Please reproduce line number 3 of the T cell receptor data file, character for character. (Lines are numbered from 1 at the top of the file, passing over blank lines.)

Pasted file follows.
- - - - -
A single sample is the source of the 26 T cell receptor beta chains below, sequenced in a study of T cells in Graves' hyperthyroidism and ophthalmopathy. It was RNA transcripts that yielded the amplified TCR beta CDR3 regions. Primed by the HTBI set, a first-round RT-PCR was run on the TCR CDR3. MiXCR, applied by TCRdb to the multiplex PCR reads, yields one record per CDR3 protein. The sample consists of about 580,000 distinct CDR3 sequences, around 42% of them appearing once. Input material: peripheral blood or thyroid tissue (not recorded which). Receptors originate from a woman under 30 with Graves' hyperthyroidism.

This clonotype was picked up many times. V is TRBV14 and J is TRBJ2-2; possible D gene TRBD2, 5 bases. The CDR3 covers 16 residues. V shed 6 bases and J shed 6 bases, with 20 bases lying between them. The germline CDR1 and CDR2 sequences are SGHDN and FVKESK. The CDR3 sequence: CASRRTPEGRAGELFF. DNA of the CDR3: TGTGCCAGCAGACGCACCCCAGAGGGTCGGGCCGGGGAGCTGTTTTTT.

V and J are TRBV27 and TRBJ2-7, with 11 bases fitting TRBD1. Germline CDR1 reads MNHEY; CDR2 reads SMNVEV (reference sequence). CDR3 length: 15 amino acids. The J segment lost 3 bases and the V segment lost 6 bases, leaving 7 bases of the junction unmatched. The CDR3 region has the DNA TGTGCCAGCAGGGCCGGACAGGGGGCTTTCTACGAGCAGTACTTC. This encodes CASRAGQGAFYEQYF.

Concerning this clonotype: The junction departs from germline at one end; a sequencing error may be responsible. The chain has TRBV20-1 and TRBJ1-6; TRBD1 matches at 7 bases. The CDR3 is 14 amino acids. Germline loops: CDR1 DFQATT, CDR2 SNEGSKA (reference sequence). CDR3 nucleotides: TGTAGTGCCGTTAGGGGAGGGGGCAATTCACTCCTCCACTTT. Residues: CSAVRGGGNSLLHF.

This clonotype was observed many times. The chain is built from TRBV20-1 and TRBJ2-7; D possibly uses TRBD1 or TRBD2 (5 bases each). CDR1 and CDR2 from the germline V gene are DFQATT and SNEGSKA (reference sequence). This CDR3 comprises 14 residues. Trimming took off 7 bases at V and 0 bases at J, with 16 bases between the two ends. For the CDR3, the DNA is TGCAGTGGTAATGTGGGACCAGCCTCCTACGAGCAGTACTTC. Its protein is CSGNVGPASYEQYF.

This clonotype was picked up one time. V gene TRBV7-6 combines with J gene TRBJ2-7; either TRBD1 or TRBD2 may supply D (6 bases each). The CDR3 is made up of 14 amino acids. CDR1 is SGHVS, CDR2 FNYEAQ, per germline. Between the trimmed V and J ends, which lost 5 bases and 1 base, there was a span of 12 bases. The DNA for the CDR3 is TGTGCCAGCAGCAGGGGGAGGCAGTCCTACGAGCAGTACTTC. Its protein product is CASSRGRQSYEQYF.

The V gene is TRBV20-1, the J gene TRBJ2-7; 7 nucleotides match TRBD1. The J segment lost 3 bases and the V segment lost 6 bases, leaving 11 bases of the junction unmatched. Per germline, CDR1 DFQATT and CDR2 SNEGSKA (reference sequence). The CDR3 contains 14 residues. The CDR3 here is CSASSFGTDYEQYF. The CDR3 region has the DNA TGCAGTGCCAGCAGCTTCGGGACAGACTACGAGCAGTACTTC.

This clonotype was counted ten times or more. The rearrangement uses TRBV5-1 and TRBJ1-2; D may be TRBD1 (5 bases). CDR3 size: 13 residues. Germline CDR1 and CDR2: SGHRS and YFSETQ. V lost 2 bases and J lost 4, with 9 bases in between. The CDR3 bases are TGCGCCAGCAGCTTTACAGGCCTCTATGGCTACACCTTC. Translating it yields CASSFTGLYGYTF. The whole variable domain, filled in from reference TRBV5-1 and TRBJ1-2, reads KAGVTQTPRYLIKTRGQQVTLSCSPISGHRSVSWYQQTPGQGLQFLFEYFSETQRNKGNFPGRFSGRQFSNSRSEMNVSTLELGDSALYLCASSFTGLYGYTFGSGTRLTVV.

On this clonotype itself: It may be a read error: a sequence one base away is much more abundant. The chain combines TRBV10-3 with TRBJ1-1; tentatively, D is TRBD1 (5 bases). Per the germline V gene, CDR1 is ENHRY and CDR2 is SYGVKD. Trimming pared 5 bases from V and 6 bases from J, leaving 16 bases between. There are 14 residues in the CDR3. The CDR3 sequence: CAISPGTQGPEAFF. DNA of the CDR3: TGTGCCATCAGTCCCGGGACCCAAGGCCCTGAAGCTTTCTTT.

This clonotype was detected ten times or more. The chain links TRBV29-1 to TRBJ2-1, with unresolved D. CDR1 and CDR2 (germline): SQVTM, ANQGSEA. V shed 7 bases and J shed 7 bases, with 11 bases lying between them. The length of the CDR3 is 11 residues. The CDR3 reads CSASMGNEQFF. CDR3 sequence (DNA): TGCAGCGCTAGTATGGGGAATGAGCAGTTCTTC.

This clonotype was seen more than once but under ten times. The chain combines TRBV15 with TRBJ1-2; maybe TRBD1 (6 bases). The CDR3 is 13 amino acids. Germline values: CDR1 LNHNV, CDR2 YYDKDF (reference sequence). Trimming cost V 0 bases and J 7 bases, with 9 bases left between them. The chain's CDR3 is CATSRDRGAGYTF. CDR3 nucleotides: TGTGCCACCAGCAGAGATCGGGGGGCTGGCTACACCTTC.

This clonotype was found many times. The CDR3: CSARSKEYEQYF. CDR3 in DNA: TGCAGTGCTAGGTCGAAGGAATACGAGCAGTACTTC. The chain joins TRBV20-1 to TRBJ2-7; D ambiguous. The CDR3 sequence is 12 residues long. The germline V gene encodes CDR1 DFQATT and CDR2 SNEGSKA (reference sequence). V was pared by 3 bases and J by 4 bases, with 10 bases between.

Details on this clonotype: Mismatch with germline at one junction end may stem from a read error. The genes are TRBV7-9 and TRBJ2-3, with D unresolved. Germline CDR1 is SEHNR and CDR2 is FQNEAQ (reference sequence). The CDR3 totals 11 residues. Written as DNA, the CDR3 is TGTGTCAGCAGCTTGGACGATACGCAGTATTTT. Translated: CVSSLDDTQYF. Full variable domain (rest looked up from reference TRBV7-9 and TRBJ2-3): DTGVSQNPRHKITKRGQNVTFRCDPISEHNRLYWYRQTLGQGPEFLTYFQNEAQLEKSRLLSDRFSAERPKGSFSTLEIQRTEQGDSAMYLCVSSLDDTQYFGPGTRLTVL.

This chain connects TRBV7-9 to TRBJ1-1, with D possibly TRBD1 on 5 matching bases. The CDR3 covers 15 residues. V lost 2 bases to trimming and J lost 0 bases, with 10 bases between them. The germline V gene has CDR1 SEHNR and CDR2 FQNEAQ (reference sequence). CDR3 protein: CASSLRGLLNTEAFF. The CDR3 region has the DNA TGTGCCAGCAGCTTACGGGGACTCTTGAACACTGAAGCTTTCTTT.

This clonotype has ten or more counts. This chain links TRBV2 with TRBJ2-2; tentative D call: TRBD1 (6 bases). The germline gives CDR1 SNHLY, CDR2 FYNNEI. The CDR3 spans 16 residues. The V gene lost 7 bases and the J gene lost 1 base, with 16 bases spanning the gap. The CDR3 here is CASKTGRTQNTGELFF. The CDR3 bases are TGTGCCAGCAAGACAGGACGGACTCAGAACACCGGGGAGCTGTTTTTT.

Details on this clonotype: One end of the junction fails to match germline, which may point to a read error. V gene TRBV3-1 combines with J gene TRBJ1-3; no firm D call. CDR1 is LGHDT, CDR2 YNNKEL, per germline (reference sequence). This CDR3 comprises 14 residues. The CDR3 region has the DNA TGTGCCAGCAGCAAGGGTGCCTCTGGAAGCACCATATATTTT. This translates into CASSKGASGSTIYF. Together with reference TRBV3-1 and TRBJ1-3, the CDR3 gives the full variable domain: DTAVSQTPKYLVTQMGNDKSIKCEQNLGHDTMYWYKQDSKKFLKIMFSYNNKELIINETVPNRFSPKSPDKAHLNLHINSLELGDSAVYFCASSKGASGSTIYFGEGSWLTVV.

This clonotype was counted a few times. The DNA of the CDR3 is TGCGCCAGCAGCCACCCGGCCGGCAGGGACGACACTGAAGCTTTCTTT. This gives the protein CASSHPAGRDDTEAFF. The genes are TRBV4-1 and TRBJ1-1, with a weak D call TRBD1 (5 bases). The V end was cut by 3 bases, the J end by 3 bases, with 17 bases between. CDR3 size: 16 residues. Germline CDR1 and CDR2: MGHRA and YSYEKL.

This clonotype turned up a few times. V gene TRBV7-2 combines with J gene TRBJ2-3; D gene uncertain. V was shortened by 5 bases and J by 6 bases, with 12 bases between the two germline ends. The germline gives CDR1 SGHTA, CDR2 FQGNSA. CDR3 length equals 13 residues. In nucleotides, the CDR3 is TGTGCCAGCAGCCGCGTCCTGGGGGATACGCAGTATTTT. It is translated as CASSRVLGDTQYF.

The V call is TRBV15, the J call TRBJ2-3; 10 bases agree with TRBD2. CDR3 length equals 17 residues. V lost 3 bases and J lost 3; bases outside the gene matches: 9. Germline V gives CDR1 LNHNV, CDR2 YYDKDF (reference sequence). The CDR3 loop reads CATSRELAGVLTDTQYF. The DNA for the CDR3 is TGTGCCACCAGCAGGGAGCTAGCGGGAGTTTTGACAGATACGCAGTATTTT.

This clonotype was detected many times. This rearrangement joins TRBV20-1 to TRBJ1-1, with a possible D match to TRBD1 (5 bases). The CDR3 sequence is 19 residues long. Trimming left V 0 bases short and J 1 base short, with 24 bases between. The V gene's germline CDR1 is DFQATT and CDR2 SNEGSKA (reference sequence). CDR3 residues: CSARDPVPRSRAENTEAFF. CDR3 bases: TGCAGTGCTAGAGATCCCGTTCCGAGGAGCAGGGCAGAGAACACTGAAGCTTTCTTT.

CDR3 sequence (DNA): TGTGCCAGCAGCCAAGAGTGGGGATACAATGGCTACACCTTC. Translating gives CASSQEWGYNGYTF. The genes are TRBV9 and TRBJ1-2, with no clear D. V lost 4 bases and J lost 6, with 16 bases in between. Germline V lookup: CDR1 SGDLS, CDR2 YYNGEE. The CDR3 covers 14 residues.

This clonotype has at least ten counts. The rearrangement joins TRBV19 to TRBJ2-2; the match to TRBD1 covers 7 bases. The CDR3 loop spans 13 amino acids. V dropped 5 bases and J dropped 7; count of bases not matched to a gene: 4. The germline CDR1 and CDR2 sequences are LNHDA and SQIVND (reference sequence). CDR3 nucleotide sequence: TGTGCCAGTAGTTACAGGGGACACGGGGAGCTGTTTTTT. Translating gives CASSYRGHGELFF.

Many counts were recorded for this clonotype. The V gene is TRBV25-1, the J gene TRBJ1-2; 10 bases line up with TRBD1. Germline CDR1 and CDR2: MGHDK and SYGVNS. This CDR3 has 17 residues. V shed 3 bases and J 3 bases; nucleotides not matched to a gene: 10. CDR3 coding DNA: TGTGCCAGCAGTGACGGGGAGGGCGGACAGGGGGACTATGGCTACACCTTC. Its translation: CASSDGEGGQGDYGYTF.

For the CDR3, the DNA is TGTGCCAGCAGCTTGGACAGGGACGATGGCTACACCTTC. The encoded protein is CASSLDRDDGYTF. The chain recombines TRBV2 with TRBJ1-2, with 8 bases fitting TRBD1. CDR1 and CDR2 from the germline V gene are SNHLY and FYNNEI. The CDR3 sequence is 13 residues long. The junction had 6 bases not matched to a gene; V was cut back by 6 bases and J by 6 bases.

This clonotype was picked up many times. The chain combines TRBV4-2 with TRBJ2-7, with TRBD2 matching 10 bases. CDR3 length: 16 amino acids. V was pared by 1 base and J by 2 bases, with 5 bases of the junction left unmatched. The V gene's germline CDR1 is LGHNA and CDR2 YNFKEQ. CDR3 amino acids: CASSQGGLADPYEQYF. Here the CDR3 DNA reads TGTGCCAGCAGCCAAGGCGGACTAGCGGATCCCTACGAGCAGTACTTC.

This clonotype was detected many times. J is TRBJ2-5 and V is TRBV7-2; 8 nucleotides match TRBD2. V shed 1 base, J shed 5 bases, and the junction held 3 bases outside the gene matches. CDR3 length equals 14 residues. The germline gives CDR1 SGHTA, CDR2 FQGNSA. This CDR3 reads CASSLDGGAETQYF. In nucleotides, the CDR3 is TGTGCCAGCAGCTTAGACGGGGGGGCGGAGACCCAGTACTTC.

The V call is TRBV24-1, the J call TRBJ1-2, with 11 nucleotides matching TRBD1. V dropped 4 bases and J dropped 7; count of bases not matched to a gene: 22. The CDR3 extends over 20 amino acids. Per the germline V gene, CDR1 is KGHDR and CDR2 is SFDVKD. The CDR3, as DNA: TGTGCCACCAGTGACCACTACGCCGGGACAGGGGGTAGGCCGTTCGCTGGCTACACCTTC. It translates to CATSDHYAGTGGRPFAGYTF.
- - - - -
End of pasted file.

V and J are TRBV27 and TRBJ2-7, with 11 bases fitting TRBD1. Germline CDR1 reads MNHEY; CDR2 reads SMNVEV (reference sequence). CDR3 length: 15 amino acids. The J segment lost 3 bases and the V segment lost 6 bases, leaving 7 bases of the junction unmatched. The CDR3 region has the DNA TGTGCCAGCAGGGCCGGACAGGGGGCTTTCTACGAGCAGTACTTC. This encodes CASRAGQGAFYEQYF.